Younger investment professionals are more likely to use social media as a source of information for investment decisions, according to a survey of 120 stockbrokers, financial and market analysts, financial advisors, individual traders and fund managers conducted by Marketwired.
Overall 40% of the financial professionals surveyed by Marketwired said they are using social media as a source of information, but that number increases to 60% among financial pros under the age of 40. The younger financial pros are also three times as likely as the older cohorts to say that the information they get from social media is generally credible.
This generational shift may force firms to change their policies about social media, as 49% of respondents say their companies currently block access to social media sites (forcing 39% to consult them on personal electronic devices during the workday).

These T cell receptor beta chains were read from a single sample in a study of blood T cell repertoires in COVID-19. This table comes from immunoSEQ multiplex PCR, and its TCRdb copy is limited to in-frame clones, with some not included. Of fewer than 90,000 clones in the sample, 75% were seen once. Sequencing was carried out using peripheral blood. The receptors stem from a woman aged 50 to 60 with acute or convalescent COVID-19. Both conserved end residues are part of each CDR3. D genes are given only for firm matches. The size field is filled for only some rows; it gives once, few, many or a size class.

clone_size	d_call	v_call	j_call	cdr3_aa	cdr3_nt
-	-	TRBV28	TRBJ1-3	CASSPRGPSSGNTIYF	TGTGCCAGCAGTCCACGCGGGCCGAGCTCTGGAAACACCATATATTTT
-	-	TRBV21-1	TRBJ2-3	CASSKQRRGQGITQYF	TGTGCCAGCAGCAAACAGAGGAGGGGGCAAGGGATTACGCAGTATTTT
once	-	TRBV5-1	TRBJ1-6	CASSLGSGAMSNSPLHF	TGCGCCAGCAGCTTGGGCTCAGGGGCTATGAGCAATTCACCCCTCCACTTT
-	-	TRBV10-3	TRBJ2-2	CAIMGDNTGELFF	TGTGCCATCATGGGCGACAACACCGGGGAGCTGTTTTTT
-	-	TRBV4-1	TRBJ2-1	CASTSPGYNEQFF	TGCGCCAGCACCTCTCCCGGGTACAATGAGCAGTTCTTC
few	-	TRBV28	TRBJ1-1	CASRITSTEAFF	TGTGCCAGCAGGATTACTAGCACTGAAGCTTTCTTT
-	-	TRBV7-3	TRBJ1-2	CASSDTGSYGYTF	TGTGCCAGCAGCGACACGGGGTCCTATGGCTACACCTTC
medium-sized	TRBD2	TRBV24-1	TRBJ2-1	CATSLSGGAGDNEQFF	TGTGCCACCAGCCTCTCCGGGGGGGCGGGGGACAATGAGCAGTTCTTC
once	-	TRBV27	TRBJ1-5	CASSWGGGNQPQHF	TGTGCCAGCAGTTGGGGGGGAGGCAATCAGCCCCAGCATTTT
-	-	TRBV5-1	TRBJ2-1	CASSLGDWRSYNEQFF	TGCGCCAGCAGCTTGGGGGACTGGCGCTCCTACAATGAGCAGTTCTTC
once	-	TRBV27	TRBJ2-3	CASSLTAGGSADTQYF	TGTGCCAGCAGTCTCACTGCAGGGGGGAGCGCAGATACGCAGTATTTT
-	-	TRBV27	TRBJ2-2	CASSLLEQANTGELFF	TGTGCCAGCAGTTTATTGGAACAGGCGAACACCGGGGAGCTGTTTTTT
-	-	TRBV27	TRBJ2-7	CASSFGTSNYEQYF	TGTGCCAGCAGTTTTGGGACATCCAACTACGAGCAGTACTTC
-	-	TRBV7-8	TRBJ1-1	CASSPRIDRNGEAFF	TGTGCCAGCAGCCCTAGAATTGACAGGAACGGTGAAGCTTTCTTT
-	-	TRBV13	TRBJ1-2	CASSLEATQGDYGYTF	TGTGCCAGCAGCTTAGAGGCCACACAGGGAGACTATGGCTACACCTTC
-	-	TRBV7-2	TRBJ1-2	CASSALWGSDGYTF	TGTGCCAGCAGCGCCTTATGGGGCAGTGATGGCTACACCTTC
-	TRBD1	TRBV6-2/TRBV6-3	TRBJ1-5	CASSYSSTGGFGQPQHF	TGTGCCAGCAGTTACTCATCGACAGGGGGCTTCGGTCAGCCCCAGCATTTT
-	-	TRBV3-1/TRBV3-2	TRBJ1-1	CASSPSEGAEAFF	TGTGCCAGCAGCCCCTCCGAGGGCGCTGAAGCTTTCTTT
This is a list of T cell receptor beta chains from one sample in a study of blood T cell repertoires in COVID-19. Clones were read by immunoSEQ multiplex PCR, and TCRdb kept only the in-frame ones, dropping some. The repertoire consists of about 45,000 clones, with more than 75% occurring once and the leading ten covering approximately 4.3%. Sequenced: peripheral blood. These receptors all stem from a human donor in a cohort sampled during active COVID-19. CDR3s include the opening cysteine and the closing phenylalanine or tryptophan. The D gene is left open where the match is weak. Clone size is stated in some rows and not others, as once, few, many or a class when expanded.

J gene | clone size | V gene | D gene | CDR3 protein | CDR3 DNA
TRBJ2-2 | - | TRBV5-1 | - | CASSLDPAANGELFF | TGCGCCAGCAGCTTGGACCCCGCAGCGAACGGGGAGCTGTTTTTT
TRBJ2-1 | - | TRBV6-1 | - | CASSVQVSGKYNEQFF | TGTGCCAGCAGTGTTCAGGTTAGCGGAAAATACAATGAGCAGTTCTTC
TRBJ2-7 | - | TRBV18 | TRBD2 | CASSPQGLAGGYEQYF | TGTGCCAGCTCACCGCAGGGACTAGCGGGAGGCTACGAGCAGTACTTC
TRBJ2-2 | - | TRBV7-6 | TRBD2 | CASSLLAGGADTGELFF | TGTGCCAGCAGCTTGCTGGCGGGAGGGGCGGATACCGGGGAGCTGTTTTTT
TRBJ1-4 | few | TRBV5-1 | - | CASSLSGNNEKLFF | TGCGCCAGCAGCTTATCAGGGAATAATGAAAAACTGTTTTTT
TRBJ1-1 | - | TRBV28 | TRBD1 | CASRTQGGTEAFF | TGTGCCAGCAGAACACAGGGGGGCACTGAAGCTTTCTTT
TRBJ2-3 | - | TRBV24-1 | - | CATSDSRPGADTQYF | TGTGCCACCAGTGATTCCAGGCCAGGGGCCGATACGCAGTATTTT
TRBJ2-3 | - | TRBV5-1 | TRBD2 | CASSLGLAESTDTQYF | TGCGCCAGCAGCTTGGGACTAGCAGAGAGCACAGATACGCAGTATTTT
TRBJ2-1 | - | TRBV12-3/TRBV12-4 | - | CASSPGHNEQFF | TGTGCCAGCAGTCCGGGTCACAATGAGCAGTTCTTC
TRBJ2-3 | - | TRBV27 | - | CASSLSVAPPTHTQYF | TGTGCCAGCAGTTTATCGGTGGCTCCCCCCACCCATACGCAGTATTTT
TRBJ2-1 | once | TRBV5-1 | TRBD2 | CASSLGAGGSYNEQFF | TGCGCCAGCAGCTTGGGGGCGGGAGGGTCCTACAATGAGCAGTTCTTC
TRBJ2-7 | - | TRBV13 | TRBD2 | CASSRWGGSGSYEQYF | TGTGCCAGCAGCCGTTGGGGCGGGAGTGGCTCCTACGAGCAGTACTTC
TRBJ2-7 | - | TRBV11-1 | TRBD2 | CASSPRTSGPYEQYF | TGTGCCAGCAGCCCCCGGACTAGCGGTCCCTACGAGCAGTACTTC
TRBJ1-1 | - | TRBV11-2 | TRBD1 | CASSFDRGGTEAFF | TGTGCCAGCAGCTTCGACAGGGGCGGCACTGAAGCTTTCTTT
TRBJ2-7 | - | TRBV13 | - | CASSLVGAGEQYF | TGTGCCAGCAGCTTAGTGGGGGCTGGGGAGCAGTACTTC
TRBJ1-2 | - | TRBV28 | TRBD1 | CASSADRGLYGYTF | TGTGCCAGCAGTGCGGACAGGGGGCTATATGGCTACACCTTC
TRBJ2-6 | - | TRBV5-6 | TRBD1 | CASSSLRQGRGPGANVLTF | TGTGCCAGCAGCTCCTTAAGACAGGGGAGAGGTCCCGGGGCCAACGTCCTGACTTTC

The figures from the Marketwired survey would seem to correspond pretty well with data from previous studies of social media use by financial professionals. In March I wrote about an Accenture survey of 400 financial advisors which found that roughly 50% are using social media to communicate with clients on a daily basis. The same proportion say they have used social media to get new clients.
On the client side, a study from Cogent Research found that 34% of affluent investors use social media -- including Facebook, Twitter, LinkedIn, YouTube, and blogs -- as a source of information for personal finance and investment decisions. Within this group, 70% -- or 24% of the total -- said they have shifted investments or begun (or changed) their relationships with investment providers due to information derived from social media.